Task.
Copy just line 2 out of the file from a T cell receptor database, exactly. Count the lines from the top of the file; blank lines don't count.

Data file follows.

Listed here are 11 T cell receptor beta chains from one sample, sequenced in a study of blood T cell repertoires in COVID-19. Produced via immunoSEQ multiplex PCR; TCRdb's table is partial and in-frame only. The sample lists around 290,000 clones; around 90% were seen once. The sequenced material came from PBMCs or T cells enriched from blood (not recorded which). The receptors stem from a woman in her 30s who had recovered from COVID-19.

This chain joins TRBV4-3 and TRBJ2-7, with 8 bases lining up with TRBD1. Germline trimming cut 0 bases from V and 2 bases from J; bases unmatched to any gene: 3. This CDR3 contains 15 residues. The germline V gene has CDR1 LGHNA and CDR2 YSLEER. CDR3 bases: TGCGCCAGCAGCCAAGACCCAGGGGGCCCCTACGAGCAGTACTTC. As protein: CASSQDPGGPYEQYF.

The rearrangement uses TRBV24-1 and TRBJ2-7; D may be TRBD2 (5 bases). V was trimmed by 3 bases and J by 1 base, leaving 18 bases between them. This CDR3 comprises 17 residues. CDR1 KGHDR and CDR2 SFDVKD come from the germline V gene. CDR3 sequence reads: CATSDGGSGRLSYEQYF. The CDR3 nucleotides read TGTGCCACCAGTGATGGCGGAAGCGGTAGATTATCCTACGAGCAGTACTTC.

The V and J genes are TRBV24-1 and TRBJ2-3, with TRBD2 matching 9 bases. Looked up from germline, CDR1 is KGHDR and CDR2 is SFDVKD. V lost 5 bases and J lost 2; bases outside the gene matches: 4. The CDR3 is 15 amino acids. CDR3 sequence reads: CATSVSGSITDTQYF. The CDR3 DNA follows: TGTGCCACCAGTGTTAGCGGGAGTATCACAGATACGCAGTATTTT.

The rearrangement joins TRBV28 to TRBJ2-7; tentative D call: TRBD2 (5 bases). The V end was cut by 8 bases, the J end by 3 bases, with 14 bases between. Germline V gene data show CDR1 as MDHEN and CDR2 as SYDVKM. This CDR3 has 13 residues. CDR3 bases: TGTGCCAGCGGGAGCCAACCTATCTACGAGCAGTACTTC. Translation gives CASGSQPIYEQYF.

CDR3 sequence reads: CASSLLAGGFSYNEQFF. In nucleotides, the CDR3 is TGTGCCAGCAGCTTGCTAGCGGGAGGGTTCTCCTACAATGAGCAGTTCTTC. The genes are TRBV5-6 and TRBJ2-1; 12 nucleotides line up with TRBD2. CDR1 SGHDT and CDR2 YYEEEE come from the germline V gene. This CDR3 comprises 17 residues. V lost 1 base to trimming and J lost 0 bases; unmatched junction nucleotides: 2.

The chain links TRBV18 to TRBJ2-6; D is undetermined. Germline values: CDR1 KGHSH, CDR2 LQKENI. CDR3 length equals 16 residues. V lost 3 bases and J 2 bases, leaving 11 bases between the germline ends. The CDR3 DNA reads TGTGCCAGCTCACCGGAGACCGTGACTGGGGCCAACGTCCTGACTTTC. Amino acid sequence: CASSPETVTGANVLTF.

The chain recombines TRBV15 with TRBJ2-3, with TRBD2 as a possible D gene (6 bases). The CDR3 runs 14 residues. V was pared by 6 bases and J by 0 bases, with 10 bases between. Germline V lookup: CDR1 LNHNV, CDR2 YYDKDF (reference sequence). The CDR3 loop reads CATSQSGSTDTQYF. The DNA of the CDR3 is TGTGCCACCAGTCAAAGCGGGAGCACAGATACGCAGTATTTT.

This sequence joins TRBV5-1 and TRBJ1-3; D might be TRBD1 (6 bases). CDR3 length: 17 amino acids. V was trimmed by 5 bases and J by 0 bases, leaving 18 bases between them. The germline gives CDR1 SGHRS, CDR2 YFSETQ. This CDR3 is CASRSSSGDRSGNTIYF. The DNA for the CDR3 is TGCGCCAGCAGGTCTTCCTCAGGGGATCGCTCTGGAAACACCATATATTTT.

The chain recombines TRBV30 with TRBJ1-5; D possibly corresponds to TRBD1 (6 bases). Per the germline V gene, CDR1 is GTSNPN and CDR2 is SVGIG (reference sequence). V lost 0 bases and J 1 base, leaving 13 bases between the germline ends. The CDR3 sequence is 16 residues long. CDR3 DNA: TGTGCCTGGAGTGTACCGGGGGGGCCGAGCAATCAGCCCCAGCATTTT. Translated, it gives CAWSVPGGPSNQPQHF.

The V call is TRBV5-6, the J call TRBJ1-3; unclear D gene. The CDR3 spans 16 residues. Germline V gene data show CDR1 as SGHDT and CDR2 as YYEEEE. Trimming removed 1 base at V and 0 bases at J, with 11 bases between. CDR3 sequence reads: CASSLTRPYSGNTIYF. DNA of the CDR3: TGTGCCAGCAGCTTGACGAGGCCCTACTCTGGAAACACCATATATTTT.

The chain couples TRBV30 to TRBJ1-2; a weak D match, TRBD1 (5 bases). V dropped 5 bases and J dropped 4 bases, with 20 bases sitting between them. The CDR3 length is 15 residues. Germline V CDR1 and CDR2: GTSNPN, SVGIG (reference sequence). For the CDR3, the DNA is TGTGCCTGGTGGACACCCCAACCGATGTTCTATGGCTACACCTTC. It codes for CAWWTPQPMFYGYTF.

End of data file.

This chain joins TRBV4-3 and TRBJ2-7, with 8 bases lining up with TRBD1. Germline trimming cut 0 bases from V and 2 bases from J; bases unmatched to any gene: 3. This CDR3 contains 15 residues. The germline V gene has CDR1 LGHNA and CDR2 YSLEER. CDR3 bases: TGCGCCAGCAGCCAAGACCCAGGGGGCCCCTACGAGCAGTACTTC. As protein: CASSQDPGGPYEQYF.